Buffalo Old Bourbon
Buffalo Old Bourbon
Geo. E. Dierssen & Co.
George E. Dierssen, Sacramento, California
Provenance: Richard T. Siri Collection
What a great bottle. It is always nice to see a strong image embossed on glass. This bottle is a perfect example showing an American buffalo or bison which is a symbol of provision, abundance, and prosperity. Of course, the buffalo is also a symbol of young America and specifically our growth in the west.
Buffalo Old Bourbon was put out by George Ernest Augusta Dierssen in Sacramento, California. Dierssen was born in Germany on July 31, 1863, and arrived in America in 1877 or so. His wife was named Edith Ernst from Sacramento and they were married in 1889. He was a well-known wholesale liquor merchant who had many friends and other civic affiliations.
George Dierssen first appears in Sacramento directories in the mid-1880s working with his older brother, Diedrich Dierssen at Ninth and L Streets in the grocery business which was started by Diedrich in the mid-1870s on the northwest corner of 12th and O Streets. A few years later he bought out his brother’s interest and for a few years, ran the grocery business alone. In 1889, he sold the grocery business to his wife’s brothers and opened a wholesale liquor house on J Street. His name was now prominent and bold in directories.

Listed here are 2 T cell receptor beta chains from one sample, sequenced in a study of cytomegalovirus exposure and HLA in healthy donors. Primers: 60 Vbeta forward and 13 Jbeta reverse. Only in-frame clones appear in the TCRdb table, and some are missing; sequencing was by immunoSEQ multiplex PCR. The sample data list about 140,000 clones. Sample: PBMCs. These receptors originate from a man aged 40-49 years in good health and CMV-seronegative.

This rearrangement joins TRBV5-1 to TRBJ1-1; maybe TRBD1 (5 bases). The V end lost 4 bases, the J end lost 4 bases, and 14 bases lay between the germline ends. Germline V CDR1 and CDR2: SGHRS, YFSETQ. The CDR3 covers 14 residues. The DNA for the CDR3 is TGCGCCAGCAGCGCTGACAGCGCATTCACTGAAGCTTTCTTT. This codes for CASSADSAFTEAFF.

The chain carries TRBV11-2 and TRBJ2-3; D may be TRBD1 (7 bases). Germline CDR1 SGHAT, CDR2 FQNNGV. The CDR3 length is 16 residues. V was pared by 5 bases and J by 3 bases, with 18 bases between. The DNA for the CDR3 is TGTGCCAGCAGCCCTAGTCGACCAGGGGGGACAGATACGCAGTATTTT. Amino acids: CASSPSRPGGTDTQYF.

Soon after, W. H. Jones joined him as a partner and they took over the business of Geo. W. Chesley & Co. in late 1892 and the company name was changed to Geo E. Dierssen & Co., now located at 719 J Street. Their trademark was a buffalo jumping over a barrel of Buffalo Old Bourbon, their signature brand.
The bottle occurs in both amber and clear and is pretty hard to come by. The amber bottles have a tooled top while the clear ones come in both applied tops and tooled tops. Other brands under the Dierssen flag were Golden Thistle, Gold Medal, Woodward Old Bourbon, Jockey Club, Silver Star, Chesley’s Rock and Rye and Maple Rum.
In 1896, we still see Dierssen in the wholesale liquor business and would see him in business up until 1908 when he died suddenly on February 11 of that year at his home.
Read: Sacramento Whiskiana by Steve Abbott
Reference: Whiskey Bottles of the Old West by John L. Thomas
Reference: Western Whiskey Gazette Bruce Silva
Read: Sacramento Shot Glasses by Steve Abbott
Read: Snow Flake Whiskey, What’s in a Name by Steve Abbott